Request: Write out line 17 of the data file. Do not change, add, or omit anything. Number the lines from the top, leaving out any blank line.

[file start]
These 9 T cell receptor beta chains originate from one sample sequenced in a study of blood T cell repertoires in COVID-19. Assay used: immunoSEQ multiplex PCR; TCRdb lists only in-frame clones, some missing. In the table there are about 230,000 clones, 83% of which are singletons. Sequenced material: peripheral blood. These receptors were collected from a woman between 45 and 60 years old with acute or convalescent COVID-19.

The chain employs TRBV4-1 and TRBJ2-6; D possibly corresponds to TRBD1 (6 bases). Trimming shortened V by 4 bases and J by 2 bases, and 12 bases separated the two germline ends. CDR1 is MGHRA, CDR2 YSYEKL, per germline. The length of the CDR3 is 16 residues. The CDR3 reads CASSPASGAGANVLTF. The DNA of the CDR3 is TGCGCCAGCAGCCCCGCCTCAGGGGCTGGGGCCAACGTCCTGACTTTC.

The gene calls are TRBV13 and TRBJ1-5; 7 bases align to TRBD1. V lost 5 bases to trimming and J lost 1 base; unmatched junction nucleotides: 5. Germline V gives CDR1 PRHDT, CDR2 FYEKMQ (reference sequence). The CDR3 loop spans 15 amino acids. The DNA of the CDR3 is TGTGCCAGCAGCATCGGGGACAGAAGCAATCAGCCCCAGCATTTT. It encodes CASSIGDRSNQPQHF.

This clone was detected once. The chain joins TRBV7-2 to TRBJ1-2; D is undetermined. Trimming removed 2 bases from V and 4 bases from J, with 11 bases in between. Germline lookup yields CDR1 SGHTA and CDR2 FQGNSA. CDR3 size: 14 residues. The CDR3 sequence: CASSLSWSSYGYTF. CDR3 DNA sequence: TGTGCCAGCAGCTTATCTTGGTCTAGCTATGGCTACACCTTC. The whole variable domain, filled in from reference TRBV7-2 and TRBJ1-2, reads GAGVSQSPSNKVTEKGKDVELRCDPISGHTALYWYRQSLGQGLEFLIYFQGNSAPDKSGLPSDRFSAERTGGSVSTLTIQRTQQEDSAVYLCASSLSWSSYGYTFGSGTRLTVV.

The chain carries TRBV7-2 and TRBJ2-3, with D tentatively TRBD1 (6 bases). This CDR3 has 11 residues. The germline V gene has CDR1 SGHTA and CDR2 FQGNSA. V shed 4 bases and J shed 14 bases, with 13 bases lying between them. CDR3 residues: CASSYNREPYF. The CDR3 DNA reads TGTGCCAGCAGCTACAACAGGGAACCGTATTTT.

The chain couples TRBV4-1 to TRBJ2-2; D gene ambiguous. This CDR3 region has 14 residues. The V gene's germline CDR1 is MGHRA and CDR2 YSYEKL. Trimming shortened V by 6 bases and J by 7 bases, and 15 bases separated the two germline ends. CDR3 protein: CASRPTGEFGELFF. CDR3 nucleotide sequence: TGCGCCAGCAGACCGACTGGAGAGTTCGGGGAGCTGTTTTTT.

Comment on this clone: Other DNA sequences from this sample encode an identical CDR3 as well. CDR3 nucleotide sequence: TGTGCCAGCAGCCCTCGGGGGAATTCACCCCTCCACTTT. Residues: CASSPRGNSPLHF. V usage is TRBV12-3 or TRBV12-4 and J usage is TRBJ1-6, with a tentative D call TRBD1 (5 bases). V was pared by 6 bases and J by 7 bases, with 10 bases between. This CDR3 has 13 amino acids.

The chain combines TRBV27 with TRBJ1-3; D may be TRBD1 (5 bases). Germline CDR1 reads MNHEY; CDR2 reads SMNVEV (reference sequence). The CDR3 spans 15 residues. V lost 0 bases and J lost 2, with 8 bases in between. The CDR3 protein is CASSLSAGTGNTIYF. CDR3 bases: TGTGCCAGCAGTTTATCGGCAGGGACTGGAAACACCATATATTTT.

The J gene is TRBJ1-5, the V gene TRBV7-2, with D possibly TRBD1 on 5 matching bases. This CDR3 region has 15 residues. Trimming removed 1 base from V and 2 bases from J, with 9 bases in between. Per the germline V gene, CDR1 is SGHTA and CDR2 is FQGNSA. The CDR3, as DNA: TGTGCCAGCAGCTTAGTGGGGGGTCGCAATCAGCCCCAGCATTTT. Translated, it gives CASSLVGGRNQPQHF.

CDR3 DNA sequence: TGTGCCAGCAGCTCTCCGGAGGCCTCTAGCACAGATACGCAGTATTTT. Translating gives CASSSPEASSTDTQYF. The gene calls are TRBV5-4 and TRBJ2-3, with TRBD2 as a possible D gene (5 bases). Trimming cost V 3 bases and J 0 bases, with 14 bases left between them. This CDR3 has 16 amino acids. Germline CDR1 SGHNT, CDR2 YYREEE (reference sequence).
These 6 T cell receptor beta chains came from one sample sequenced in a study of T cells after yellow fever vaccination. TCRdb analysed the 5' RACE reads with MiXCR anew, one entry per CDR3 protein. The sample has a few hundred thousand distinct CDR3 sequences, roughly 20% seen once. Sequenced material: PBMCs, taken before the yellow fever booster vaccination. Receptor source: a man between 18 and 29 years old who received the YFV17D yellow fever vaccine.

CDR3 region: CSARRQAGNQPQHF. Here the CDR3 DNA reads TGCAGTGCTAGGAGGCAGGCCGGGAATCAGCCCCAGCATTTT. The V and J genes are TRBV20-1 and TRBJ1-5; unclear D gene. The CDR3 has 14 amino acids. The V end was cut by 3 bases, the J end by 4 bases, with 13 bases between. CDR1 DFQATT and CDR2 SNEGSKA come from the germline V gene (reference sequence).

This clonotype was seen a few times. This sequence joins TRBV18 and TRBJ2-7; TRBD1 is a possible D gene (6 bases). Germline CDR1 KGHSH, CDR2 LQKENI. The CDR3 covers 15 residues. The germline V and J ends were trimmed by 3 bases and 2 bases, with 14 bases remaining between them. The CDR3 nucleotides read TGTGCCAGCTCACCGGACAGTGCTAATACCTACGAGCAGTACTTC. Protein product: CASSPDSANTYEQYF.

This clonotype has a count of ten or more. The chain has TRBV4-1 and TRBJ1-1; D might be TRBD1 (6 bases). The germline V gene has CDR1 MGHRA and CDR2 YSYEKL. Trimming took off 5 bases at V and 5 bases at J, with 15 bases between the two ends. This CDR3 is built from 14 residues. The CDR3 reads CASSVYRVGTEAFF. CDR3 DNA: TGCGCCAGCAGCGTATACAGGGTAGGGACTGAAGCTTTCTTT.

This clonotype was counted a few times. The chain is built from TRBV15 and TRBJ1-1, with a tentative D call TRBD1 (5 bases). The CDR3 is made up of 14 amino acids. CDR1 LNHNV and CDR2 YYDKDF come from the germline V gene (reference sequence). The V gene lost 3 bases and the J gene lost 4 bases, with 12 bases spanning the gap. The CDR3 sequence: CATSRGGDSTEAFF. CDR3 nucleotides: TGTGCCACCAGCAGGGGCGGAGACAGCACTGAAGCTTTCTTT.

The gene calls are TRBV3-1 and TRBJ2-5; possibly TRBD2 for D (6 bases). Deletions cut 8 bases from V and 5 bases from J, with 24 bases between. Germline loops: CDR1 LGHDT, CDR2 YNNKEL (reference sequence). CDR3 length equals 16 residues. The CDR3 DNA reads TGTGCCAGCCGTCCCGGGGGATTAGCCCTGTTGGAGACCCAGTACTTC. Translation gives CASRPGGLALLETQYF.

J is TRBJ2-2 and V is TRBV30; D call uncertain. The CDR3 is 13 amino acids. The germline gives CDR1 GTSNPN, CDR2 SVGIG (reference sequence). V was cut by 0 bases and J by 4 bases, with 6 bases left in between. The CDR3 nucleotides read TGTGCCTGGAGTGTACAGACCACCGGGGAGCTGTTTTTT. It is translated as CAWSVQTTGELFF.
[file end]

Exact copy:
J is TRBJ2-2 and V is TRBV30; D call uncertain. The CDR3 is 13 amino acids. The germline gives CDR1 GTSNPN, CDR2 SVGIG (reference sequence). V was cut by 0 bases and J by 4 bases, with 6 bases left in between. The CDR3 nucleotides read TGTGCCTGGAGTGTACAGACCACCGGGGAGCTGTTTTTT. It is translated as CAWSVQTTGELFF.